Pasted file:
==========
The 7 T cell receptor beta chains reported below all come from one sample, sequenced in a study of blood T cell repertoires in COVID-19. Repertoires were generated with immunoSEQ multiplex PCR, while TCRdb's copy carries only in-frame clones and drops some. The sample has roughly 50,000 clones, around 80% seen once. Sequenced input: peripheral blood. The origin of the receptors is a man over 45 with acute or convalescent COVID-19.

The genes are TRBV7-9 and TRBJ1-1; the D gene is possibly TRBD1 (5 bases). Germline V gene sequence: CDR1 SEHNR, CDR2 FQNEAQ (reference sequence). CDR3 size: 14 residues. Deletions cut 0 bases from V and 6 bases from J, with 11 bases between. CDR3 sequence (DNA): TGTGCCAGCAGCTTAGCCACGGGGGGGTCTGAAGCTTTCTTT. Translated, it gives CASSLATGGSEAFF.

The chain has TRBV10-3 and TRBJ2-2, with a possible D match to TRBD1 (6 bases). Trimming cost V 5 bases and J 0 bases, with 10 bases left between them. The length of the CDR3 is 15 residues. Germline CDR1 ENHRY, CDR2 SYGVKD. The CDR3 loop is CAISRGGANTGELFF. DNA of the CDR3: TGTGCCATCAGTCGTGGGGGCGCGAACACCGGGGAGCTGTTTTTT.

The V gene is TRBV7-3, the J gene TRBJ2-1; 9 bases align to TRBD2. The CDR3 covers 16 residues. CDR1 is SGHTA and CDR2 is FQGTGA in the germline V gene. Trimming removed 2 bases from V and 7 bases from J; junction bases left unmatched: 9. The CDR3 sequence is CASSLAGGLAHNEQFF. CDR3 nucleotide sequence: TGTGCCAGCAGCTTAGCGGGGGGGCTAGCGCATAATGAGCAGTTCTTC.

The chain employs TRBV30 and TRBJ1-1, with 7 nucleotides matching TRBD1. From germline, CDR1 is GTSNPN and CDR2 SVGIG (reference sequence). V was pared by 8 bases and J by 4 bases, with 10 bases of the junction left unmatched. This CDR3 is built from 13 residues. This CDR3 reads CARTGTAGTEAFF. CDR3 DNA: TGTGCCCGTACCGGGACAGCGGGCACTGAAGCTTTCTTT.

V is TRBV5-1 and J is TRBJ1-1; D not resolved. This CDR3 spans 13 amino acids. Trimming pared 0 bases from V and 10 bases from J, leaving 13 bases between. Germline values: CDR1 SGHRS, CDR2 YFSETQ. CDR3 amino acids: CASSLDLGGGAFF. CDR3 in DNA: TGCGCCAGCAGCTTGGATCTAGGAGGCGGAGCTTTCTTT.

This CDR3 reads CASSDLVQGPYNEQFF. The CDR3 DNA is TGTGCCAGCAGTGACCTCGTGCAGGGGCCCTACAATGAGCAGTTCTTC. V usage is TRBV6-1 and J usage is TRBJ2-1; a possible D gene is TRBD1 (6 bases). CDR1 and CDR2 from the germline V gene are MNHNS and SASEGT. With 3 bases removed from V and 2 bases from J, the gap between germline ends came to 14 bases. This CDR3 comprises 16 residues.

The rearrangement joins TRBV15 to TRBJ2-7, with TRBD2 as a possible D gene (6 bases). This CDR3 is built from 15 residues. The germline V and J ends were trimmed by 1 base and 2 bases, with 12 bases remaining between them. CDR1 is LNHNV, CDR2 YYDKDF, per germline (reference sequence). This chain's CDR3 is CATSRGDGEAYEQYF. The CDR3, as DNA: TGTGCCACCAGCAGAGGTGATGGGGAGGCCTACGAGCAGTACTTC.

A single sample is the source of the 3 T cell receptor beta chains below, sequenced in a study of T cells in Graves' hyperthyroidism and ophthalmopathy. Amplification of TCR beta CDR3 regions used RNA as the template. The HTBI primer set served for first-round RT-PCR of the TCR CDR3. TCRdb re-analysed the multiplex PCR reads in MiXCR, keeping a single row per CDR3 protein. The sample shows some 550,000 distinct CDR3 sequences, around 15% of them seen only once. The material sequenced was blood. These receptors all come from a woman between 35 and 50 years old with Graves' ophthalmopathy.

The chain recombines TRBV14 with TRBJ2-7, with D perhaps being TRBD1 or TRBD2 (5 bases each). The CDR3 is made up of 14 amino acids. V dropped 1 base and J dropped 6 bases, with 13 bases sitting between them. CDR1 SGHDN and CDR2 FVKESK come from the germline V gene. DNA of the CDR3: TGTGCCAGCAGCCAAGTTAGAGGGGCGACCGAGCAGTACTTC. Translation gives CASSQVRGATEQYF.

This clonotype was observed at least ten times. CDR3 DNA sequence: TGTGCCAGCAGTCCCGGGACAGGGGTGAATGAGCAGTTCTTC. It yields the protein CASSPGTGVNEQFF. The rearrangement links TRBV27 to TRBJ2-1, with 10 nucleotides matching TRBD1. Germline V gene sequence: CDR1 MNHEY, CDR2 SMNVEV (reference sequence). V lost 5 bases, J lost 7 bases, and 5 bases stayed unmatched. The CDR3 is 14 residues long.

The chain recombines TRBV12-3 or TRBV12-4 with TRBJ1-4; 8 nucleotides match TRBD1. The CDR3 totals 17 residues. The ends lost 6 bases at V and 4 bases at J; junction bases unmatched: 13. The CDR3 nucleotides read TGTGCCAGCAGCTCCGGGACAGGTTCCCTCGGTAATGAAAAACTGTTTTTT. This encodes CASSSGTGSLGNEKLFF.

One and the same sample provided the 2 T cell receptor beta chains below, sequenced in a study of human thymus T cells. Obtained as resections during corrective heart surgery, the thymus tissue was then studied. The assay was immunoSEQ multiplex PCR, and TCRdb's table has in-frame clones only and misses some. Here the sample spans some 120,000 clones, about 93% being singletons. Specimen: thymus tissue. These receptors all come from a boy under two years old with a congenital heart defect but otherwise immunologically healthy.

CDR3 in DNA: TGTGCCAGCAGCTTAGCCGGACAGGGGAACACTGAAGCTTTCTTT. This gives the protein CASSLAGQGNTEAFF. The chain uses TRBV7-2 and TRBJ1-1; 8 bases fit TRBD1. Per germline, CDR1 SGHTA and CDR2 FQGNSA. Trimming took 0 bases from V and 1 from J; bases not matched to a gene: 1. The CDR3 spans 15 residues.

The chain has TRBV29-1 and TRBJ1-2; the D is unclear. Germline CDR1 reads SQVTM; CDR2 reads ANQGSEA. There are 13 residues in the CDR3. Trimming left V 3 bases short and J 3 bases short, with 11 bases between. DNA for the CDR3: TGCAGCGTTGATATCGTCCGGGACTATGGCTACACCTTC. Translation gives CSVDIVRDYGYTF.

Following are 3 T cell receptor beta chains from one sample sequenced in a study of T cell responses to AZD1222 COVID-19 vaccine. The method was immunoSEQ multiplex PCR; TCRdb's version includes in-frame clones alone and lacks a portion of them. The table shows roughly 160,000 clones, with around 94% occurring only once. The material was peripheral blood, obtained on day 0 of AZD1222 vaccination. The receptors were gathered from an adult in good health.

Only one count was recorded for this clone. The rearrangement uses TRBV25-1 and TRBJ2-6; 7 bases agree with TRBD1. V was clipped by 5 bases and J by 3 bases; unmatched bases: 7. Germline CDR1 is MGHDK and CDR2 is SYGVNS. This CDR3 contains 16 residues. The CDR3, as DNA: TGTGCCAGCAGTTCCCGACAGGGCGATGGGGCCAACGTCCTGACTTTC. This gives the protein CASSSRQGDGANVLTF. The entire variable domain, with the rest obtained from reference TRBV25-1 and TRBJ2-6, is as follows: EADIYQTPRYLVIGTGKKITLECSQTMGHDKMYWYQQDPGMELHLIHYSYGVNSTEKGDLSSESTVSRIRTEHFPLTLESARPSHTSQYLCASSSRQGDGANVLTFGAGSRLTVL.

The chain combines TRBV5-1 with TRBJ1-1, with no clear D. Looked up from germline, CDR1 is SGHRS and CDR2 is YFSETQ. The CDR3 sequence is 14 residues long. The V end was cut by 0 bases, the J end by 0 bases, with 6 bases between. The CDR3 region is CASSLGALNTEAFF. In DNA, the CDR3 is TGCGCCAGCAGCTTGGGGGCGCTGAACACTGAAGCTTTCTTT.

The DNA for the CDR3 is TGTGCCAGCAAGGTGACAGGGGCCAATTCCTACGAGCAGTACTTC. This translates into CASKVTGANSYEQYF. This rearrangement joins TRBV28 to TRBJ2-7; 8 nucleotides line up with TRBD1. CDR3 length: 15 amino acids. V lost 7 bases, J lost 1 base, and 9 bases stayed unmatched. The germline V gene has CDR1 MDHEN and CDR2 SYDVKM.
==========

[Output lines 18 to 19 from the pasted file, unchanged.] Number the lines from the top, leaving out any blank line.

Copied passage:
The chain combines TRBV5-1 with TRBJ1-1, with no clear D. Looked up from germline, CDR1 is SGHRS and CDR2 is YFSETQ. The CDR3 sequence is 14 residues long. The V end was cut by 0 bases, the J end by 0 bases, with 6 bases between. The CDR3 region is CASSLGALNTEAFF. In DNA, the CDR3 is TGCGCCAGCAGCTTGGGGGCGCTGAACACTGAAGCTTTCTTT.

The DNA for the CDR3 is TGTGCCAGCAAGGTGACAGGGGCCAATTCCTACGAGCAGTACTTC. This translates into CASKVTGANSYEQYF. This rearrangement joins TRBV28 to TRBJ2-7; 8 nucleotides line up with TRBD1. CDR3 length: 15 amino acids. V lost 7 bases, J lost 1 base, and 9 bases stayed unmatched. The germline V gene has CDR1 MDHEN and CDR2 SYDVKM.